Cryptographic Principle: the Primary Matrix is a 2N Symmetric Value Matrix with N=24 (see FIG. 20) which is defined by 32 Tbytes size in 2D version and 512 Ebytes in 3D version. For us, this matrix is simply defined by 2N binary number with N=24, and a size of 2 Mbytes (2,097,152 bytes or 16,777,216 bits). This matrix (or this binary word) is accessible to any person who wants to use this cryptographic system. Let's say that two persons who knows this binary word and hence the Primary Matrix need to exchange in a secure way data. The first step is to generate a new binary number which will be the base to their personal matrix. For that, they will have to exchange two values:

The coordinates X, Y and Z of the Primary Matrix; these coordinates will define the first bit of their new 2N binary word (6 to 9 bytes).

The value of N; this value can be higher or lower than 24 according to the amount and type of data to exchange (1 byte)

This step which consists in the exchange of 7 or 10 bytes has to be done in a strict confidentiality (as for the credit cards password); the confidentiality of this step will guarantee the INVIOLABILITY of the future exchanges of our two persons.

Data Exchange: as soon as the new binary number is defined by the two persons, the exchange can start by drawing characters contained in their Personal Matrix. Each one of these characters (used only once) is defined by its coordinates inside this matrix;

At any time, the exchange can concern a new binary number and hence a new Personal Matrix.

Data Confidentiality: the principle of this method is based on the use of an infinite amount of data which is only accessible by our two persons. Only coordinates are transmitted and never twice. In these conditions there is no correspondence between the transmitted character and used coordinates as the same character can have different coordinates and the same coordinate can define different characters.

D—Example of Data Compression Application

Introduction: more a binary word is symmetric and more it is compressible. The FIGS. 9 to 16 show that each byte can be defined by a new binary number with lower length directly linked with its Symmetric Value. Example: the byte 01001011 has a Symmetric Value 4 and can be converted to a new reduced binary number of 4 bits: 0001 (symmetry to 0) or 0110 (symmetry to 1). As a general rule, any 2N bits binary number is convertible to a new binary number with length C lower than 2N bits and as defined by the following formula; it is this aspect of binary numbers symmetry that will be used in our following example.


C=2N−S

Text files compression: this example shows how we can compress text files by using one of the aspects of the binary numbers seen before. Let an English text file with size 1 MB based only on letters with frequencies defined in FIG. 21: This figure also defines the following:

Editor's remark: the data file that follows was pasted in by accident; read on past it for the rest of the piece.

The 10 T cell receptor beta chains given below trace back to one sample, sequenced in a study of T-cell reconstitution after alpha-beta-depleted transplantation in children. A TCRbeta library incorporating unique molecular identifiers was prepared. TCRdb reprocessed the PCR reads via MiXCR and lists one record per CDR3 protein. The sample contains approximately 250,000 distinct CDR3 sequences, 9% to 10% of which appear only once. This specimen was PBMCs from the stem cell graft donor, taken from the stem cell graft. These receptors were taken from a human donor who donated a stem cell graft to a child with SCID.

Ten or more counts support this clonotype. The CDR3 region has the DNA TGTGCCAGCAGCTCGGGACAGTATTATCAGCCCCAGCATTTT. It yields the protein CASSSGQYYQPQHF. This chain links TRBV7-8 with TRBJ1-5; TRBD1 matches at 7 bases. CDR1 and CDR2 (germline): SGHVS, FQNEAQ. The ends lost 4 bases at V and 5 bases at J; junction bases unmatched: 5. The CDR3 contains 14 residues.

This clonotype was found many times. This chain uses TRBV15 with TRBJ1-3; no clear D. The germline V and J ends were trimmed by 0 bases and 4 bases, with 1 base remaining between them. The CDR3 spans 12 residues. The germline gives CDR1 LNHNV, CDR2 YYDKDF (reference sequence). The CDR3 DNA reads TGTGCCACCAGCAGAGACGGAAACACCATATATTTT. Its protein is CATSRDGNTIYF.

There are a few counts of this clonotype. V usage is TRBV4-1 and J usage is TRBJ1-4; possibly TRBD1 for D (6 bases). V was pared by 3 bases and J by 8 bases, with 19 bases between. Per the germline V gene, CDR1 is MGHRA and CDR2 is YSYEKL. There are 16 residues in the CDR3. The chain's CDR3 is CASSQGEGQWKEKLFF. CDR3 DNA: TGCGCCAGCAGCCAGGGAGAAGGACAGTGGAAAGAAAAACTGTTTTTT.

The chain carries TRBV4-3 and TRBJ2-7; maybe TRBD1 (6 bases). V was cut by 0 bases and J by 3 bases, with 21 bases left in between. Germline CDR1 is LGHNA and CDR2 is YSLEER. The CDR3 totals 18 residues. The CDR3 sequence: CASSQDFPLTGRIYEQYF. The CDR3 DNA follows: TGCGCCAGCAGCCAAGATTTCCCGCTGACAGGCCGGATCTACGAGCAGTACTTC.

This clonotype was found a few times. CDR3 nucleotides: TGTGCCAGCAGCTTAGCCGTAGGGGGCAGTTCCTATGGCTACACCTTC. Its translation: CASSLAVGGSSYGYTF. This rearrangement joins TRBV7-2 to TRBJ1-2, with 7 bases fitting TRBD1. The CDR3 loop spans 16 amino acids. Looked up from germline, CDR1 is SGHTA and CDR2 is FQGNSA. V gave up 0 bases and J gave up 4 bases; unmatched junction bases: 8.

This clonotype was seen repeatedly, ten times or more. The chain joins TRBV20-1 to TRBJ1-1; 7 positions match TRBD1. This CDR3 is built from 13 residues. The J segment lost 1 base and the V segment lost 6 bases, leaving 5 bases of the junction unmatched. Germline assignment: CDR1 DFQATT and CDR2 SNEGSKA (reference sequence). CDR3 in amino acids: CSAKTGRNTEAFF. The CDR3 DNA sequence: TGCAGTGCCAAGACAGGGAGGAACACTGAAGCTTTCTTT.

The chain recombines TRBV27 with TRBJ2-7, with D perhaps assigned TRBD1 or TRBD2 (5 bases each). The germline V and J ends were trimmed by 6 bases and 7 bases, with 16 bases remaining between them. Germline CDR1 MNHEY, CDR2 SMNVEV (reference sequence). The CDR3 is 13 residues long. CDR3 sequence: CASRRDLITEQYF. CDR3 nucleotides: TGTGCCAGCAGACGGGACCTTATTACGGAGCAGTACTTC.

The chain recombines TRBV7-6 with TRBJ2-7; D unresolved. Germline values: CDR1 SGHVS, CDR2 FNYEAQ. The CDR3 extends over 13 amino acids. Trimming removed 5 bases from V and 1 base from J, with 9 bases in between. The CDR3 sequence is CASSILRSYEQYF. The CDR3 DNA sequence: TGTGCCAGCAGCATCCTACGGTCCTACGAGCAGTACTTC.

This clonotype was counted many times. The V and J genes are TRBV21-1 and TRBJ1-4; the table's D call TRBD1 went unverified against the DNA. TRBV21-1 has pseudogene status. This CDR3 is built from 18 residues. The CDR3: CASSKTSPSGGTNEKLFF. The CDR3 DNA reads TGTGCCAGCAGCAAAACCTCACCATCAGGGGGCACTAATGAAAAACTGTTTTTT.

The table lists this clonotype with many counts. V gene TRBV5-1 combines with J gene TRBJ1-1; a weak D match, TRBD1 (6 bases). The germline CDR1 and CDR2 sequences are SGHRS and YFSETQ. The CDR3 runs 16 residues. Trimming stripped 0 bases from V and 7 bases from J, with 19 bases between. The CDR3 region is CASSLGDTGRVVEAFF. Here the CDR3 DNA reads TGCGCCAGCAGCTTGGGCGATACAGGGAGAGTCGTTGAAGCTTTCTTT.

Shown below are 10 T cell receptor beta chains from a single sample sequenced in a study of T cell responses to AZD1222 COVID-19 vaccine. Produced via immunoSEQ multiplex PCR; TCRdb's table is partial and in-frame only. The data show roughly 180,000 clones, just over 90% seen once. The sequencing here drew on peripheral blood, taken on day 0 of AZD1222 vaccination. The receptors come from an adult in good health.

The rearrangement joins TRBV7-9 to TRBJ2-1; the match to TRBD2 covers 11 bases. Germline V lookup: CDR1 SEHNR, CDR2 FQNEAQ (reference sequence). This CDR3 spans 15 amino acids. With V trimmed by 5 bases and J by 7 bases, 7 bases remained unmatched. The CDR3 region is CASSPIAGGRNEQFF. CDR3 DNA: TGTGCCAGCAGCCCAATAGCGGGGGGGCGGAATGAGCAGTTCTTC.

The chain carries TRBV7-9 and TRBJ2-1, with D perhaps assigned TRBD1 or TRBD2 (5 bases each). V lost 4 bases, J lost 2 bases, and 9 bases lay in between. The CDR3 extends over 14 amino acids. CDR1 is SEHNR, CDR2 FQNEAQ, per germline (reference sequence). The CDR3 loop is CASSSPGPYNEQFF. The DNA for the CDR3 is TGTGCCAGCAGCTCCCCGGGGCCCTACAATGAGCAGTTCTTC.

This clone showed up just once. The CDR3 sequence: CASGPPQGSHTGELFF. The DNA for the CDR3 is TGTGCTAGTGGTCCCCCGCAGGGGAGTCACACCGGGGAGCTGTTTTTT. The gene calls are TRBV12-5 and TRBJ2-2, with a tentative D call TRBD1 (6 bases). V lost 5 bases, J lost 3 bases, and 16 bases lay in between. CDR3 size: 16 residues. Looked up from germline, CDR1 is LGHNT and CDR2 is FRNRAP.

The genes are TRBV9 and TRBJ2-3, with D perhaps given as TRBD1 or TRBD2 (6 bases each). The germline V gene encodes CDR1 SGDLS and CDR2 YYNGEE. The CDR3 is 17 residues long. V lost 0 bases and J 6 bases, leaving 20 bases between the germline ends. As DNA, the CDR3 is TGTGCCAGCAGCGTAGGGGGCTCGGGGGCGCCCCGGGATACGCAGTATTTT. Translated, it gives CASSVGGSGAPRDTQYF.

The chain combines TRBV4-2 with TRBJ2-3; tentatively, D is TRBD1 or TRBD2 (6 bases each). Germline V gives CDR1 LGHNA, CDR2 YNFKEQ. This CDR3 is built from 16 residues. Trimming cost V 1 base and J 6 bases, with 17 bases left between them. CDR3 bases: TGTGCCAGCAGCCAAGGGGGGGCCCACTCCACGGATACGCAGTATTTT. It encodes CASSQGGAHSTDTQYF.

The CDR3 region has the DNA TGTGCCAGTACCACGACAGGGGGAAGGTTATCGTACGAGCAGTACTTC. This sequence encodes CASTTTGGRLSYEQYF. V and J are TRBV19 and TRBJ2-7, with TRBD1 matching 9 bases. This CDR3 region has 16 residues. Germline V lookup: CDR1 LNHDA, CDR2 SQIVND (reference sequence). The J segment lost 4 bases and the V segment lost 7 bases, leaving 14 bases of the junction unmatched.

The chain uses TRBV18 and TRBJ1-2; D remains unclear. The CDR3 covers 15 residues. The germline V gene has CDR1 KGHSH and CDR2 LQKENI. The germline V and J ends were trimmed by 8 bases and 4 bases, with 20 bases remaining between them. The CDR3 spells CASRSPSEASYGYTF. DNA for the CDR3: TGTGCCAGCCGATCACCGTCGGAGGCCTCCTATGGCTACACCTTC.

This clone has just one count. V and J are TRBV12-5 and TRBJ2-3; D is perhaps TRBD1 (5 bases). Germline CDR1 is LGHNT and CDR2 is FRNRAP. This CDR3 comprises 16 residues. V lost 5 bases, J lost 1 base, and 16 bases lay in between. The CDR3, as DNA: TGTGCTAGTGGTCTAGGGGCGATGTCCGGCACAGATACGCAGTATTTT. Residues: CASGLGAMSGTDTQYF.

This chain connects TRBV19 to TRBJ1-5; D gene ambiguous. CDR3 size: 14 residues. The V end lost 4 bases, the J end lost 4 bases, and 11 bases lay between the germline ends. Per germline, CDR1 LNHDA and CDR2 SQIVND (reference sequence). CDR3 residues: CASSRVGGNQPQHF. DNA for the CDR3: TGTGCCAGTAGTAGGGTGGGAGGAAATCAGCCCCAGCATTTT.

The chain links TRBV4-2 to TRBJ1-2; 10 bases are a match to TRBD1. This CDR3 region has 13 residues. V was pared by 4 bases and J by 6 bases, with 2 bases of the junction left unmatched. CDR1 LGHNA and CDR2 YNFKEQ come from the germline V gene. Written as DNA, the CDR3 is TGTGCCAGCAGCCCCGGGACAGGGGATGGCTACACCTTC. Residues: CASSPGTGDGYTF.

Each letter contained in the file and its frequency

Number of letters corresponding to this frequency

Size of these letters in bits.

The following column ‘Equiv BN’ shows the symmetric binary number which will replace the corresponding letter. In fact, the goal here is to substitute the more frequent letters to the more symmetric binary numbers, C being their length. The new size of substituted binary numbers is also given and we notice that the file goes from 8,388,608 bits to 1,959,507 bits. It is obvious that at this stage, we have replaced binary words (or letters) by other binary words with variable length (from 0 to 4 bits) and that we will need, at the time of primary file reconstitution, to be able to separate these variable length words. We will use the spatial method which gives us the position of any of the 1 Mbytes according to its length. We have normally, for each length, the following quantities in FIG. 22:

The different following binary numbers will provide us the spatial position according to binary word length:

A first binary word of 1 Mbits that corresponds to the 1 Mbytes with only 1's where binary word with C=3 are present. Number of 1's is then 281,012.

A second binary word of 767,564 bits (1 Mbits-281,012) with only one's where binary word with C=2. Number of 1's is then 274,058.

A third binary word of 493,506 bits (767,564-274,058) with only one's where binary word with C=1. Number of 1's is then 164,355.

A fourth binary word of 329,151 bits (493,506-164,355) with only one's where binary word with C=0 (00000000). Number of 1's is then 133,191.

A fifth and last binary word of 195,960 bits (329,151-133,191) with only one's where binary word with C=4. Number of 1's is then 101,000. Remaining zeros are corresponding to binary words with C=0 (11111111).

The summation of these five binary words is 2,834,757 bits and then a total of 4,794,264 bits if we add them to the 1,959,507 bits of compressed bytes. Ultimately is a compression ratio of around 0.57 (4,794,264/8,388,608). Note also that this compressed file can be compressed again in the same way knowing that it has redundant bytes especially 00000000.